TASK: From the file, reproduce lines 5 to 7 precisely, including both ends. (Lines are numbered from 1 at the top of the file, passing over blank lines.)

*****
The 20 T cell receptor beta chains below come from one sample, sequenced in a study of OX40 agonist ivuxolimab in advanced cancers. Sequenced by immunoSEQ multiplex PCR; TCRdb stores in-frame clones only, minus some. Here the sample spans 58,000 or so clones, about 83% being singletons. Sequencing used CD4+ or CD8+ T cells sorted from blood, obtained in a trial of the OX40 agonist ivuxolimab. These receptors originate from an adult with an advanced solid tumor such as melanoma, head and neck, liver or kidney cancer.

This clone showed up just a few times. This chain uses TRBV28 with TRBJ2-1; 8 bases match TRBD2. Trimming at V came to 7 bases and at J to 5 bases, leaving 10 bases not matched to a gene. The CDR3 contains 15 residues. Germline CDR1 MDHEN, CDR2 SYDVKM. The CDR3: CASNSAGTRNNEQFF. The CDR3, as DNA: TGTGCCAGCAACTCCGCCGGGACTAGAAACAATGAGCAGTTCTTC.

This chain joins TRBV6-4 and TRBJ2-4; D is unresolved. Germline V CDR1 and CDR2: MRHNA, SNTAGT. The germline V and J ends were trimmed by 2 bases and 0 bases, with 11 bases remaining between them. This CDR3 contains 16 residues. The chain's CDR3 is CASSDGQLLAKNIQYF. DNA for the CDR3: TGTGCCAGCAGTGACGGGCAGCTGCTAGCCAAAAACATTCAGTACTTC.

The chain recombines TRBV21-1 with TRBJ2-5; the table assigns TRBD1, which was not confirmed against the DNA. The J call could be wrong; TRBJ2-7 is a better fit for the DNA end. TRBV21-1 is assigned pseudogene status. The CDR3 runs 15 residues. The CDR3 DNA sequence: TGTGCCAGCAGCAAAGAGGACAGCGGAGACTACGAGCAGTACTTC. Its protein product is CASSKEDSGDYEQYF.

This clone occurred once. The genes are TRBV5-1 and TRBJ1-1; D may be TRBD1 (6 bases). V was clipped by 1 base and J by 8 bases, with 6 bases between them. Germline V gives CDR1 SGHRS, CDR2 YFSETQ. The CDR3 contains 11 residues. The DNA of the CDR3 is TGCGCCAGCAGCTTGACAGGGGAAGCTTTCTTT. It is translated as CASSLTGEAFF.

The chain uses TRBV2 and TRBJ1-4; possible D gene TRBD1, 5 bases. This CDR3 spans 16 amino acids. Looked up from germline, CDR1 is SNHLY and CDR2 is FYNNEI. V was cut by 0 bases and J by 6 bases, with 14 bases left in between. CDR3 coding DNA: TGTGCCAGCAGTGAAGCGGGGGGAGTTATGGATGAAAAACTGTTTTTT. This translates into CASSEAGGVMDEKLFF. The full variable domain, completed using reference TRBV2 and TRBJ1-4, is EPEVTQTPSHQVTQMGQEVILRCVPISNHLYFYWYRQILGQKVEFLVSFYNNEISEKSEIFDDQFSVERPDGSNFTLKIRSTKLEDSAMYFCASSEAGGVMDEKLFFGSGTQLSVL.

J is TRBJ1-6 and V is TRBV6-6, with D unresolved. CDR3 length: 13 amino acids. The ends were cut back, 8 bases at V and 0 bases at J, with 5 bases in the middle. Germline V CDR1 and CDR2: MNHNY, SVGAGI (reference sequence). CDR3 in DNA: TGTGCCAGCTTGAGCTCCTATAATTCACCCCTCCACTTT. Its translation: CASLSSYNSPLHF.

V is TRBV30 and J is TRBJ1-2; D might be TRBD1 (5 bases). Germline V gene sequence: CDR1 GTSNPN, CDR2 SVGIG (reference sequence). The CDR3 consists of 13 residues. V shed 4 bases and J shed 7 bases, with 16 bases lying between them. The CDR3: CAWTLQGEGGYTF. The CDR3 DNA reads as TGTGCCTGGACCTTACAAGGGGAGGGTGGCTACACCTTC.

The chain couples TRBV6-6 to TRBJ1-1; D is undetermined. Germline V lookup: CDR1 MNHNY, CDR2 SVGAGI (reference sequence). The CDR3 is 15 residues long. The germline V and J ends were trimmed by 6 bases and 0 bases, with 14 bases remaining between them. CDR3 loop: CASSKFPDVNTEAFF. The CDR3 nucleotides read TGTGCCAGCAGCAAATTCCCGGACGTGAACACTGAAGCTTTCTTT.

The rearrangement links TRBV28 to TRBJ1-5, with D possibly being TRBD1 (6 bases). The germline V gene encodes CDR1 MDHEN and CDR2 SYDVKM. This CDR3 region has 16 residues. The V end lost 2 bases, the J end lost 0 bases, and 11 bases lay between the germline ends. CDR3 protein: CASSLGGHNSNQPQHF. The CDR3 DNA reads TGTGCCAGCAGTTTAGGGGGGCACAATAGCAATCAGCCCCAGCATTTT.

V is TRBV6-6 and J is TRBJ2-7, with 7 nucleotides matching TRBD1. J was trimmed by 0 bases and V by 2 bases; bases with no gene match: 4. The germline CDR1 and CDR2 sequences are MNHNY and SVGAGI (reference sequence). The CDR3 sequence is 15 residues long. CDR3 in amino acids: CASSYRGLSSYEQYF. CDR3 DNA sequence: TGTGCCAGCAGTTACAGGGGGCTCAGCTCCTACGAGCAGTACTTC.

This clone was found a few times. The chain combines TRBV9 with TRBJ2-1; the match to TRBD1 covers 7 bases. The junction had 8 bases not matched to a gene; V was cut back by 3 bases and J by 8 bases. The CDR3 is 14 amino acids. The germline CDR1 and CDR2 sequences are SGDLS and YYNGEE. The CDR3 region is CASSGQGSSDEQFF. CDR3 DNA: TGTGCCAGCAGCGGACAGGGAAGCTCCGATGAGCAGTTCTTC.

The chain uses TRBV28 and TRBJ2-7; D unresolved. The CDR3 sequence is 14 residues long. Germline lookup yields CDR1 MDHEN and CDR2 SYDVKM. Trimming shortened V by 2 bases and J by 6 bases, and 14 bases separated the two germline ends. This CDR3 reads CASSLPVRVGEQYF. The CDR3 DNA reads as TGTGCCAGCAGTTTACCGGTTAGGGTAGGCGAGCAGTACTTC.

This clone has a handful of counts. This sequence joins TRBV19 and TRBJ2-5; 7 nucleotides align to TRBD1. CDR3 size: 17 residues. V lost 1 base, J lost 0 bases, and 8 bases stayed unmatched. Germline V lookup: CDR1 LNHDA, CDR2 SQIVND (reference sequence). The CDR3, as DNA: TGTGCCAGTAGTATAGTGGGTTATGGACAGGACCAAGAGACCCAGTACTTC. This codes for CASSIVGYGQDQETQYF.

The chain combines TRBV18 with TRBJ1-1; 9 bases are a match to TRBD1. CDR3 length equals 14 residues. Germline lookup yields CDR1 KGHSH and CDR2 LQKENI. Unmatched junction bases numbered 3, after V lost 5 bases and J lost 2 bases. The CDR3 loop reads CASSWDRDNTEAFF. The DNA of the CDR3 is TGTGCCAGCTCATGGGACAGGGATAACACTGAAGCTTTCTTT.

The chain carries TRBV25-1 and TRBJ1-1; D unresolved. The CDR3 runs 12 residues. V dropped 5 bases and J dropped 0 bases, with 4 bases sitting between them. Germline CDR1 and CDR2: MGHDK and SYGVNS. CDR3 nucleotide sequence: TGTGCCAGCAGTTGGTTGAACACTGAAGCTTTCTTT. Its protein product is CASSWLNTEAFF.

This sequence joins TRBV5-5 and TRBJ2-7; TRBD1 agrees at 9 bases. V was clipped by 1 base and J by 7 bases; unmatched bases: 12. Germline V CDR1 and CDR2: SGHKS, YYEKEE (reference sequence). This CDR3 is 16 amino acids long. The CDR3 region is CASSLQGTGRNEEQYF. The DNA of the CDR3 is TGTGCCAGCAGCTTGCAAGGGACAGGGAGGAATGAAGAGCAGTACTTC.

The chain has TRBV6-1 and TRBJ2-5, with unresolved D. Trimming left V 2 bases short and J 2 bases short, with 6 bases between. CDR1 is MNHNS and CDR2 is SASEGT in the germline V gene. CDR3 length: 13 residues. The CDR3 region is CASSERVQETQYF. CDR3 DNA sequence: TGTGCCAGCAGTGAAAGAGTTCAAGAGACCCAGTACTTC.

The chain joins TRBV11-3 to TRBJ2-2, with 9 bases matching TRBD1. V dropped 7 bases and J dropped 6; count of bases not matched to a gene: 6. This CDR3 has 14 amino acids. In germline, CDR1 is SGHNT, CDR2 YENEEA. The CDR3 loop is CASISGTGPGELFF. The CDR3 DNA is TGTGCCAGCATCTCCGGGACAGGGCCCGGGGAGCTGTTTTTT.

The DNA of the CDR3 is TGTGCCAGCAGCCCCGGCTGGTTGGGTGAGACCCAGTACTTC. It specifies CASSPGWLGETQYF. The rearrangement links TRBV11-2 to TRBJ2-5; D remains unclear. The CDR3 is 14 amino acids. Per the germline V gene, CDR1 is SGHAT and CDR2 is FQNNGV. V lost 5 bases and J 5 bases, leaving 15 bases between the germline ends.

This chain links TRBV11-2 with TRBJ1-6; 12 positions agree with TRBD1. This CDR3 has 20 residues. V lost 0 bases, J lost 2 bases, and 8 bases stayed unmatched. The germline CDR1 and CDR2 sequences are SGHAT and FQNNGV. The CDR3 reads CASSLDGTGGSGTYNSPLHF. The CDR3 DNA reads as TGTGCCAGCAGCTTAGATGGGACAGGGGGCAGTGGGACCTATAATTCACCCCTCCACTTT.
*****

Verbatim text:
This clone occurred once. The genes are TRBV5-1 and TRBJ1-1; D may be TRBD1 (6 bases). V was clipped by 1 base and J by 8 bases, with 6 bases between them. Germline V gives CDR1 SGHRS, CDR2 YFSETQ. The CDR3 contains 11 residues. The DNA of the CDR3 is TGCGCCAGCAGCTTGACAGGGGAAGCTTTCTTT. It is translated as CASSLTGEAFF.

The chain uses TRBV2 and TRBJ1-4; possible D gene TRBD1, 5 bases. This CDR3 spans 16 amino acids. Looked up from germline, CDR1 is SNHLY and CDR2 is FYNNEI. V was cut by 0 bases and J by 6 bases, with 14 bases left in between. CDR3 coding DNA: TGTGCCAGCAGTGAAGCGGGGGGAGTTATGGATGAAAAACTGTTTTTT. This translates into CASSEAGGVMDEKLFF. The full variable domain, completed using reference TRBV2 and TRBJ1-4, is EPEVTQTPSHQVTQMGQEVILRCVPISNHLYFYWYRQILGQKVEFLVSFYNNEISEKSEIFDDQFSVERPDGSNFTLKIRSTKLEDSAMYFCASSEAGGVMDEKLFFGSGTQLSVL.

J is TRBJ1-6 and V is TRBV6-6, with D unresolved. CDR3 length: 13 amino acids. The ends were cut back, 8 bases at V and 0 bases at J, with 5 bases in the middle. Germline V CDR1 and CDR2: MNHNY, SVGAGI (reference sequence). CDR3 in DNA: TGTGCCAGCTTGAGCTCCTATAATTCACCCCTCCACTTT. Its translation: CASLSSYNSPLHF.